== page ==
Aspen Institute to Dedicate New Center to Herbert Bayer
8. August 2019
Photo: Dan Bayer
Colorado's Aspen Institute has announced the establishment of the Resnick Center for Herbert Bayer Studies, which will be dedicated to the career of the prolific Bauhaus designer who moved to Aspen in the 1940s.
The announcement comes with news of a $10 million donation by Lynda and Stewart Resnick enabling the Center's creation. Per the Aspen Institute's August 3rd announcement, the new Resnick Center for Herbert Bayer Studies "will allow the Institute to preserve and honor the art of Bayer, who designed the Institute’s historic campus and whose prolific work represents the fullest expression of the Bauhaus movement in America."
Bayer studied at the Bauhaus from 1921 to 1925 and a junior master at the Dessau Bauhaus from 1925 to 1928. "The commercial typography he designed for the Bauhaus," per the Bauhaus 100 website, "was a defining feature of the Dessau period and hugely enhanced the popularity of the School of Design."
Bayer emigrated to the United States in 1938, the same year he designed the Bauhaus: 1919–1928 exhibition at the Museum of Modern Art (MoMA) in New York. Although known primarily as an artist and graphic designer, in Aspen the versatile Bayer also served as an architect. There he was responsible for, among other things, the Aspen Institute's executive seminar building, completed in 1953 with architect Fritz Benedict.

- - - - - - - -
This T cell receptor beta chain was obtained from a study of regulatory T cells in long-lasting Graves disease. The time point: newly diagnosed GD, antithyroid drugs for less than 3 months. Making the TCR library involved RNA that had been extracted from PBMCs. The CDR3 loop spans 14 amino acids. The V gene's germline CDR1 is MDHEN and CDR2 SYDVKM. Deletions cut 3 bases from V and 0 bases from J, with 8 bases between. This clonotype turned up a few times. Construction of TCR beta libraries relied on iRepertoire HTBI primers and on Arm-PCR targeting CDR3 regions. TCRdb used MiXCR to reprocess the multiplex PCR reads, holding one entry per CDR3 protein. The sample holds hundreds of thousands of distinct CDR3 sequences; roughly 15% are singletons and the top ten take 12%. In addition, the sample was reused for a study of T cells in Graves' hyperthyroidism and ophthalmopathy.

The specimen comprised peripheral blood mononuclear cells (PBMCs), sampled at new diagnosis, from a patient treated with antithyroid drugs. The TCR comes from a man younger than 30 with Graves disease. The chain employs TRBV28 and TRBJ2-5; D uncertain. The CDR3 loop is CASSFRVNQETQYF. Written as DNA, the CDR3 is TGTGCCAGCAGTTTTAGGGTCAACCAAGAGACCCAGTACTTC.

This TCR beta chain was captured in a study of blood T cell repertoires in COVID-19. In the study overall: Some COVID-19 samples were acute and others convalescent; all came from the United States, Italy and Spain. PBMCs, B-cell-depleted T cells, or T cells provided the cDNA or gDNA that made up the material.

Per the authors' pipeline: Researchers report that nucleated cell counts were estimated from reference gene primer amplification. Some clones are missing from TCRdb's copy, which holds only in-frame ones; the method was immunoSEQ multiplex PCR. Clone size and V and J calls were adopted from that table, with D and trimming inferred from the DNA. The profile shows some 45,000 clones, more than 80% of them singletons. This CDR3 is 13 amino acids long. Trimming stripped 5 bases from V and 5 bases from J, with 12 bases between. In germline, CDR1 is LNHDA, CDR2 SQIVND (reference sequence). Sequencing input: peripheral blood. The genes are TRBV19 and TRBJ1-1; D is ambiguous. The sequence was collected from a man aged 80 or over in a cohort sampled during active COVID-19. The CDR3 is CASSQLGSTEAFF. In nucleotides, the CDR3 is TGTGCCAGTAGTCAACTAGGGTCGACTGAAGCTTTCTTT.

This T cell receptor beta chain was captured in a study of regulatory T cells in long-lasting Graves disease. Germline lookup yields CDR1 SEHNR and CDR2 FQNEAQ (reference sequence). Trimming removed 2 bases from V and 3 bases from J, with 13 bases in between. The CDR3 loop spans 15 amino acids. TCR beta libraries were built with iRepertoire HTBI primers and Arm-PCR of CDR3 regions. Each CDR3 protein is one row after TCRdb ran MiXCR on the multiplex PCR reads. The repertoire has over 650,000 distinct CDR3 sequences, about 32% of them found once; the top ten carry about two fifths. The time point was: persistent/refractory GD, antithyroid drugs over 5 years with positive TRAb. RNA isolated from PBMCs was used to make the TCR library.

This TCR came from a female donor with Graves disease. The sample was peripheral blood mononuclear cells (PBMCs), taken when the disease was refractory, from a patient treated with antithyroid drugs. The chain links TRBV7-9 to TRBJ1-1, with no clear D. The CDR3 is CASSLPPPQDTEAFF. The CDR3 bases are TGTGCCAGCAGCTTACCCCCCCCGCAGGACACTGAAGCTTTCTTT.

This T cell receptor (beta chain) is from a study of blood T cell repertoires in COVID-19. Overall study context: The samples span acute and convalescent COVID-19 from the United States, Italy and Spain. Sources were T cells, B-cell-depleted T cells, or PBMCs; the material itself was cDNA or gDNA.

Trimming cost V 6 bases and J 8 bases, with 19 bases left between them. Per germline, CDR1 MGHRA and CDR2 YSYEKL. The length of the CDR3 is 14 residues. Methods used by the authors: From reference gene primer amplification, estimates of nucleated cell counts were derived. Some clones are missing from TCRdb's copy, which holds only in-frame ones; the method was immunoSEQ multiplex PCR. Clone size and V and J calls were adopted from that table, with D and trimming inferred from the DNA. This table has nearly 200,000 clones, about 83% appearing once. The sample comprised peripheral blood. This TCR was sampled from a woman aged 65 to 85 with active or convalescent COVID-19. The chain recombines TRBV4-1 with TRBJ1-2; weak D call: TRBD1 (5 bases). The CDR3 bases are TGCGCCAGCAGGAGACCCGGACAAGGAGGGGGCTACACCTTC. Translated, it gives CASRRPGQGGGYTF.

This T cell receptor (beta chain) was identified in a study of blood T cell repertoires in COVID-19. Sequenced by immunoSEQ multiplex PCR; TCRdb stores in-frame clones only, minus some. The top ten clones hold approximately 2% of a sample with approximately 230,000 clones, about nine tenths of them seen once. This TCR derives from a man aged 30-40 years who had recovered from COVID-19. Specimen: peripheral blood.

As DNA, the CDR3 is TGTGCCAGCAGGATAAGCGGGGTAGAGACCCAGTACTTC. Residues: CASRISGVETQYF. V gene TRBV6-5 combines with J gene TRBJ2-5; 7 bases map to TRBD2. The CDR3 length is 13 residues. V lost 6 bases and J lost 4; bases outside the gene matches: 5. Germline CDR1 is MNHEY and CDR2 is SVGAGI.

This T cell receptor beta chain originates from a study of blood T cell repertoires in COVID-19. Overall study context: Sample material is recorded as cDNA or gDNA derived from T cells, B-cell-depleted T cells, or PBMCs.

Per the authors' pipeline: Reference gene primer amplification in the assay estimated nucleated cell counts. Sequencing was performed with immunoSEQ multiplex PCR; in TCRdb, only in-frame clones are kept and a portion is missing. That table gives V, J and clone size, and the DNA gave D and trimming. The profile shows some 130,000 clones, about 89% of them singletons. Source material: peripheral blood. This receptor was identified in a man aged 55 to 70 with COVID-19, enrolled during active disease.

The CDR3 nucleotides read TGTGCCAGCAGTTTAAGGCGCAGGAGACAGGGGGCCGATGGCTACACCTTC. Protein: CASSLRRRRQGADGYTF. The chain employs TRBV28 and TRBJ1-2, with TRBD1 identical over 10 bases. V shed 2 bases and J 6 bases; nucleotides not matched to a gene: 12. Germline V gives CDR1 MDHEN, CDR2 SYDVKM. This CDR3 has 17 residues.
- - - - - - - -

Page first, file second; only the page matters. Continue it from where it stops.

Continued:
Bayer's influence was explored in Gwen Chanzit's book, From Bauhaus To Aspen: Herbert Bayer And Modernist Design In America, but the new Resnick Center for Herbert Bayer Studies will allow the Institute to go further. Per the announcement, the Resnick Center will "showcase and exhibit its Bayer works, grow its collection, borrow from major cultural institutions, and create new exhibitions that will educate the public about Bayer’s remarkable legacy."
Completion of the Resnick Center for Herbert Bayer Studies is planned for 2022. Though the announcement does not mention who is designing the Center, it does hint that it will be "architecturally aligned with the rest of the grounds" and "bring to fruition Bayer’s vision of the campus as a total work of art."